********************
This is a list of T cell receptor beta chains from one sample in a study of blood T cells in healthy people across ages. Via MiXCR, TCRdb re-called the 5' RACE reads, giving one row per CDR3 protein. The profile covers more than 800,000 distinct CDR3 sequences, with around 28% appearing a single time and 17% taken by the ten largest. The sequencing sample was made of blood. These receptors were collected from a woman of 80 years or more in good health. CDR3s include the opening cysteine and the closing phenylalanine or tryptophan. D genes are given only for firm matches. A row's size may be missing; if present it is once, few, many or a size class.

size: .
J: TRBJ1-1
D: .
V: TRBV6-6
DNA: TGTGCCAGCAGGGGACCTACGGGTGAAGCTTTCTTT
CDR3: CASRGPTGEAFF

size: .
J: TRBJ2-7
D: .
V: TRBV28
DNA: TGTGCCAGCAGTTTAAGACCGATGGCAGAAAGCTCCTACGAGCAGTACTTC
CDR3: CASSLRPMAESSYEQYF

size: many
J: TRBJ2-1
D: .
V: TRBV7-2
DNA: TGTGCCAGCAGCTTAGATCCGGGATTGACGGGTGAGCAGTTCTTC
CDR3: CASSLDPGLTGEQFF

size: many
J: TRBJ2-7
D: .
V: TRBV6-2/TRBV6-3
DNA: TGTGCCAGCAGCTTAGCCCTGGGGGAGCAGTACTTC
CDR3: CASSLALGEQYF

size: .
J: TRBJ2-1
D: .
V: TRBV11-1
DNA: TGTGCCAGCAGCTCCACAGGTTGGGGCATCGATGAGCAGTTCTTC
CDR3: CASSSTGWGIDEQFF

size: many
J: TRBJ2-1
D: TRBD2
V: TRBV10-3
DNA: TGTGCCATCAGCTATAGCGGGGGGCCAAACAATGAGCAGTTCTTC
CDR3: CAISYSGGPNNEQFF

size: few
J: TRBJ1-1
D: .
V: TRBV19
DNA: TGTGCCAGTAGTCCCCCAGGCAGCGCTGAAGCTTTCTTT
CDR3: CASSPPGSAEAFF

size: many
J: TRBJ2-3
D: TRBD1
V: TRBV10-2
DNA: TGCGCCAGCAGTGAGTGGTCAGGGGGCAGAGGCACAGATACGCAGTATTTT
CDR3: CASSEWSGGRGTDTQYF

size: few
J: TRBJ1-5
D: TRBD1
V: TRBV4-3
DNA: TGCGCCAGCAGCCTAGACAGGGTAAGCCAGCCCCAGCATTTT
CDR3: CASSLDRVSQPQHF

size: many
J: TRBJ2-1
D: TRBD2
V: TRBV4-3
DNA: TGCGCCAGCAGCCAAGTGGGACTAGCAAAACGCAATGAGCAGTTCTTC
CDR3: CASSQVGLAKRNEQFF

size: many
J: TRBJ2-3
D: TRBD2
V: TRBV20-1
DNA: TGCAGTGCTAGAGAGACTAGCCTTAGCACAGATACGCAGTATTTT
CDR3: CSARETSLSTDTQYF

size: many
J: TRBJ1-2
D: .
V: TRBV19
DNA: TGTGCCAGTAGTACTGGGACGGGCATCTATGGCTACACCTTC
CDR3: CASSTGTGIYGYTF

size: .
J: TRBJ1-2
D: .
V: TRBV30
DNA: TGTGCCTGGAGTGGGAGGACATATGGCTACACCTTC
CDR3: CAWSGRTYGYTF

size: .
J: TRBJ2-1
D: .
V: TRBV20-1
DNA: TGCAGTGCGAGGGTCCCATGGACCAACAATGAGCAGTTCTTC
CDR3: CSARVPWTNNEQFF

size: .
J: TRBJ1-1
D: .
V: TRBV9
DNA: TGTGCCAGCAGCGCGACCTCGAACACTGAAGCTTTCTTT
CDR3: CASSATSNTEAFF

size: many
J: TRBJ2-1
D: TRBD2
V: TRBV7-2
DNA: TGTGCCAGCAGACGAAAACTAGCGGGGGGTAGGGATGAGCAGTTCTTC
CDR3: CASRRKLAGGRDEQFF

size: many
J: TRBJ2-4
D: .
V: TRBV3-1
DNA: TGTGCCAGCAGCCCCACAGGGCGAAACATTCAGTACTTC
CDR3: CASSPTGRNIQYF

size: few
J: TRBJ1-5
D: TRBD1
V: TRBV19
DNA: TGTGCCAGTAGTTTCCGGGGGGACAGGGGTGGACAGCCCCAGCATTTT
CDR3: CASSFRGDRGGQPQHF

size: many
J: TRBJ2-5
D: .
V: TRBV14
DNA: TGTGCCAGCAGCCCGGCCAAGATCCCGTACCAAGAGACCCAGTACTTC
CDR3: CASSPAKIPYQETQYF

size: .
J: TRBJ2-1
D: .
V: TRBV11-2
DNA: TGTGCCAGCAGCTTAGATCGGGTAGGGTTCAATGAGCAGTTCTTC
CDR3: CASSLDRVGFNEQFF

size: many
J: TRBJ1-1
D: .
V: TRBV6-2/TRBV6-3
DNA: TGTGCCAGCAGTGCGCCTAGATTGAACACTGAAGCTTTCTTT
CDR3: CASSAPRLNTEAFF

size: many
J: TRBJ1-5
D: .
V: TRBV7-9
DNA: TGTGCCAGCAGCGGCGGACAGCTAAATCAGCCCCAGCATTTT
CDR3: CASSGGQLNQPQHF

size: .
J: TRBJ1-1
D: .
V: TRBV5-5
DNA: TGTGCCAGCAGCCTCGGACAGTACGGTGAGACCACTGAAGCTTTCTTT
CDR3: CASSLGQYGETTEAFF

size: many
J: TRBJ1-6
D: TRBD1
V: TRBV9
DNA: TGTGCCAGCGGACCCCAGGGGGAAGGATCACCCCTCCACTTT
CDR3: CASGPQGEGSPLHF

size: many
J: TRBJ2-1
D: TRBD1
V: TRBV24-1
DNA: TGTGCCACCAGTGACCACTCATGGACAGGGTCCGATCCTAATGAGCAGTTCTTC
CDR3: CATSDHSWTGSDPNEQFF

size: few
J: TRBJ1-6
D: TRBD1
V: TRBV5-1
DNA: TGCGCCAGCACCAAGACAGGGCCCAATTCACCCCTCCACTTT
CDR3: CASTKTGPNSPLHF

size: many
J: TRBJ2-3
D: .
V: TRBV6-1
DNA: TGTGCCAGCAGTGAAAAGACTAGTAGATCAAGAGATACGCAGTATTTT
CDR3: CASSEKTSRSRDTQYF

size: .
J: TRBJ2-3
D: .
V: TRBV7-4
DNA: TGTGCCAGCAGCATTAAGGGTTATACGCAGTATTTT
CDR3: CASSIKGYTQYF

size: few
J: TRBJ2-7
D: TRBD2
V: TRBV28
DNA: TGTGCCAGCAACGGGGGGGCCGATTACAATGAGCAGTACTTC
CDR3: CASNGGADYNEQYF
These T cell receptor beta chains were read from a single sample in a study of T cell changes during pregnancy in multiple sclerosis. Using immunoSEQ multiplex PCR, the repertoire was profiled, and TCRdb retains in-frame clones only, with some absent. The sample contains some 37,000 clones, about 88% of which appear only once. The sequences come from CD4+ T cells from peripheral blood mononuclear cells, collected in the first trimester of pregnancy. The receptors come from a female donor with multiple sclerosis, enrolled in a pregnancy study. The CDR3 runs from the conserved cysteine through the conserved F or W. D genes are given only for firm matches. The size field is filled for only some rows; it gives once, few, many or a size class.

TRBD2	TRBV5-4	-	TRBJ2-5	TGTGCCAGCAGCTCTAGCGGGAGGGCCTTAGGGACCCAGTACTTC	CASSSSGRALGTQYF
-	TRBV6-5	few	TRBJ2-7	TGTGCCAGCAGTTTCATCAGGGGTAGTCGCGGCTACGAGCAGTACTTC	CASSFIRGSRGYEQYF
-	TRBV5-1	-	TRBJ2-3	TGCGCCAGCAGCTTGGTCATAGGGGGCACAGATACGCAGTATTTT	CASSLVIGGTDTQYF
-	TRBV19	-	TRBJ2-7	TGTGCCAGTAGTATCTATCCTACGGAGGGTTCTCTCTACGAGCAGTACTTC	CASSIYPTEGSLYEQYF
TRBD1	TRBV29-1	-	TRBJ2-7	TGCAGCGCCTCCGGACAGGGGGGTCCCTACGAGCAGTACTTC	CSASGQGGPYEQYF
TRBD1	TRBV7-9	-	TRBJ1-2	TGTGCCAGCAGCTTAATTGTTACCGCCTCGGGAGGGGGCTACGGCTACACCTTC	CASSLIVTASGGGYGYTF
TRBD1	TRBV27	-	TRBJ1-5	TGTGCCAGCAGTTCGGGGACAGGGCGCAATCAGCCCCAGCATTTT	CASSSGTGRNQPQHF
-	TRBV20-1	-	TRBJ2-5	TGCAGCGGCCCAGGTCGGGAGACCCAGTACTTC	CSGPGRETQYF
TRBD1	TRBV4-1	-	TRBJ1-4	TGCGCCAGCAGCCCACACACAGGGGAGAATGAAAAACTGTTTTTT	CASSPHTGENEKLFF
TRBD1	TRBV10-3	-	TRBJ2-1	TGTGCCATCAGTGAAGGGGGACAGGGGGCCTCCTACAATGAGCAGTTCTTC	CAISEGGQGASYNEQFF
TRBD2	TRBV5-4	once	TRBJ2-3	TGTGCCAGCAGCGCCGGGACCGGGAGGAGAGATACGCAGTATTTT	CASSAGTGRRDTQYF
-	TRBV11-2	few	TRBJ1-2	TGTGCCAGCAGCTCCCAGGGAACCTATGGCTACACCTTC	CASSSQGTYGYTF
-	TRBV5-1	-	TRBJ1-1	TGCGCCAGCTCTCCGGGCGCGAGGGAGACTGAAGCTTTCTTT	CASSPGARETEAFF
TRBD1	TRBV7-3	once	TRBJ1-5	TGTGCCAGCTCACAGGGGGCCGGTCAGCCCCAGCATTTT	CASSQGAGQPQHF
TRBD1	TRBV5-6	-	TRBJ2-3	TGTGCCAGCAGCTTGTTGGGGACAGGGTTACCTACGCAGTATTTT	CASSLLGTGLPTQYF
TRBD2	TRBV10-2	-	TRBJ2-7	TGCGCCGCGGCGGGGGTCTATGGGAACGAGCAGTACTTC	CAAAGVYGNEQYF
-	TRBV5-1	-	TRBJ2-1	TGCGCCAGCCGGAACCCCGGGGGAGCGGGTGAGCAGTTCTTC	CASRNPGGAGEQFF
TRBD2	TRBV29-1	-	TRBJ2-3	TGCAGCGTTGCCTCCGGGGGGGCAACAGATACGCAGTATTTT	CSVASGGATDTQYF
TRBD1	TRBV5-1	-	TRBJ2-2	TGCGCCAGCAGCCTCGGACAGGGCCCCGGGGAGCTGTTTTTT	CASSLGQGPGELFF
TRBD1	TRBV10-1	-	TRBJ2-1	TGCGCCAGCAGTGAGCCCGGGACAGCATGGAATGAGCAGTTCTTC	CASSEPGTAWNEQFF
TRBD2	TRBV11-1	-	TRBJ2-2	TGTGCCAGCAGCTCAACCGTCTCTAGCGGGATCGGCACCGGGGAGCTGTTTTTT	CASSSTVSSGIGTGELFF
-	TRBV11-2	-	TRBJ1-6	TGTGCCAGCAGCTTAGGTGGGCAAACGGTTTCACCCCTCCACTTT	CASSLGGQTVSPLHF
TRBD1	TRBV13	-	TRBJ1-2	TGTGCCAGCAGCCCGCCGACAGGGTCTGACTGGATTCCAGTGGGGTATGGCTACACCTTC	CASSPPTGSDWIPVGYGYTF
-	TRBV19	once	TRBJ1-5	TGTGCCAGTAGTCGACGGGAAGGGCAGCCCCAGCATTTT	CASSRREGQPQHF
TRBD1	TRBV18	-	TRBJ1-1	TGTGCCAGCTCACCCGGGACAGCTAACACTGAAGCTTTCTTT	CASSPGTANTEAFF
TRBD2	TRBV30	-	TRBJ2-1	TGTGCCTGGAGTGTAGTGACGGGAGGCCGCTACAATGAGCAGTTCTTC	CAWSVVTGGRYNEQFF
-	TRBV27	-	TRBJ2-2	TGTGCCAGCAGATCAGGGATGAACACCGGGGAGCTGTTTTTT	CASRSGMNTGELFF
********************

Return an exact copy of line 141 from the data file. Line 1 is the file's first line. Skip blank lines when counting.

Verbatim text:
J: TRBJ1-6